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Army ferry shoppers across treacherous flood water in Upton
THE Army ferried shoppers across treacherous flood water to show Upton was still very open for business and checked on the most vulnerable people hit by the crisis.
Soldiers from the Royal Irish Regiment earned a rapturous reception from the public as they took people over the flood water and into Upton in a troop carrier vehicle (TVC) today.
The 16-seater TVCs began running at 8am and carried on until the shops closed this evening, navigating a quarter of a mile stretch of flood water blocking entry to the town from the A4104, preventing access to Upton from Holly Green and Ryall. People got on the truck via step ladders, helped by the troops including colour sergeant Neil Horner. The troops literally helped bring home the bread by transporting goods from a Warburton's van to the Co-op in Upton.
The water was between two feet and two and half feet deep but in some places soldiers estimated the depth rose to between 1 metre and 1.5 metres. The TVCs have a high ground clearance of around 1.5 metres but are also snorkeled which means the engines are protected, allowing them to reach a depth of between 2 and 2.5 metres, effectively going right up to the cab in flood water if need be.
Peter Kearney, aged 74, of The Beaches in Holly Green, was one of those to climb aboard. He said: "I didn't know it was operating. I think it's a good idea. I need a couple of bits of shopping and a newspaper. I waited to get the bus to Tewkesbury but it never turned up. I don't know what's happened to it. Then someone said there's an army lorry running backwards and forwards to Upton. I was in the Territorial Army so I'm used to all this."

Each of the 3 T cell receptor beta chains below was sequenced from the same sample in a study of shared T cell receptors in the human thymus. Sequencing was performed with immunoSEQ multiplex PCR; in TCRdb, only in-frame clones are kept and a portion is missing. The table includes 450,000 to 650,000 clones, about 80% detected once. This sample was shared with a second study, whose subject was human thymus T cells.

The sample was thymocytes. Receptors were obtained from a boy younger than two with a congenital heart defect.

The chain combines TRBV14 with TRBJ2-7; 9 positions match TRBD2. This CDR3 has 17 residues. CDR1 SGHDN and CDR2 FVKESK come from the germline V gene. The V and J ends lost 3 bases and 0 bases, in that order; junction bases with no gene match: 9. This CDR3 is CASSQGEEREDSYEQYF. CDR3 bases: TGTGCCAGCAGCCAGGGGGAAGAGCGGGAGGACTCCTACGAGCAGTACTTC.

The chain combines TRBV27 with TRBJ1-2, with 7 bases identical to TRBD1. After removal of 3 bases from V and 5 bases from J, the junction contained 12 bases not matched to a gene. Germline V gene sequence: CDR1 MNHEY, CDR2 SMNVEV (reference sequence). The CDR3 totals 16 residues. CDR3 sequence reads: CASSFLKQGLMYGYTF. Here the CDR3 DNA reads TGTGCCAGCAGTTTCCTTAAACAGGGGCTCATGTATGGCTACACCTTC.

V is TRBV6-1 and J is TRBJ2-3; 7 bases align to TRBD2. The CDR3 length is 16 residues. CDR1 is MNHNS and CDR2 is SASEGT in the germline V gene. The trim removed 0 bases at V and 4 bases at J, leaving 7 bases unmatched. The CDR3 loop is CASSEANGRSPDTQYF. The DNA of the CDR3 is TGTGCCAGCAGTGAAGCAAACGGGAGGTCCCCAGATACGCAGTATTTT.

Mother-of-two Natalie Aylward of Holly Green said: "I got a text from a friend saying the service was on. I think it's fantastic. I just wish they could have done it earlier so the kids could have gone to school. I'm going to go and get some money and some alcoholic refreshments."
Her children, Keelan, 12, and Mannon, nine, had four days off because their schools, Hanley Castle High School and Upton Primary School were closed because of the floods.
Sarah Nauls of Naunton and 10-year-old daughter Jessica also made the journey. Jessica was excited because she is studying World War Two at school and this was a chance to go in a military vehicle.
Her mum said: "It is fantastic. I heard about it through word of mouth. It has been a 32 mile round trip to get my daughter to school in Hanley Swan. I have been doing that for four days because the school did not shut."
Michelle Brennan of Ryall Grove, another passenger on the truck, said: "I think this is fabulous. It is supporting Upton. It gives the message that the town is open. After the floods of 2007 Upton has been like a ghost town."
Robert Stockley, aged 61, of Ryall and five-year-old springer spaniel Toby also made the trip out to the soggy town. He said: "The flood defences are holding pretty well. They used a tractor to get across the flood water in 2007."
Beryl Hicks, aged 85 of The Beeches, Holly Green, said: "I've done some shopping, just basic food shopping. We haven't been able to get down for a week. I've been popping into Worcester for shopping or just living on what we have in the freezer. I do most of my shopping in Upton and I try to keep the shops going. I would rather shop locally. This service is a wonderful idea."
Major Darren McCleery, OC of B company of the 1st Battalion The Royal Irish Regiment said he had a company of 100 men working on flood relief between the south of the main bridge in Worcester and The Mythe near Tewkesbury, taking in many flood-hit areas along the river Severn, including Severn Stoke, Kempsey, Upton and Bushley. To help the troops cover more ground they have been divided into 12 men groups or "multiples".
He said: "We have been focusing on the elderly and the vulnerable, making sure they are okay. People think it's great that the guys are here and they are happy to be here because it is something different. They are happy to help people where they can.
"People have been making the men cups of tea and bringing them food which is very kind. Our guys are happy to help. That is the main message that we're trying to get out. These transports will run until the shops close at 5.30pm.
"We have been knocking on doors in Holly Green where there are pensioners and making sure people are all right and letting them know we're providing this service today. There's an element of the boys thinking on their feet. We have been focusing on the main centres of population which are underwater."
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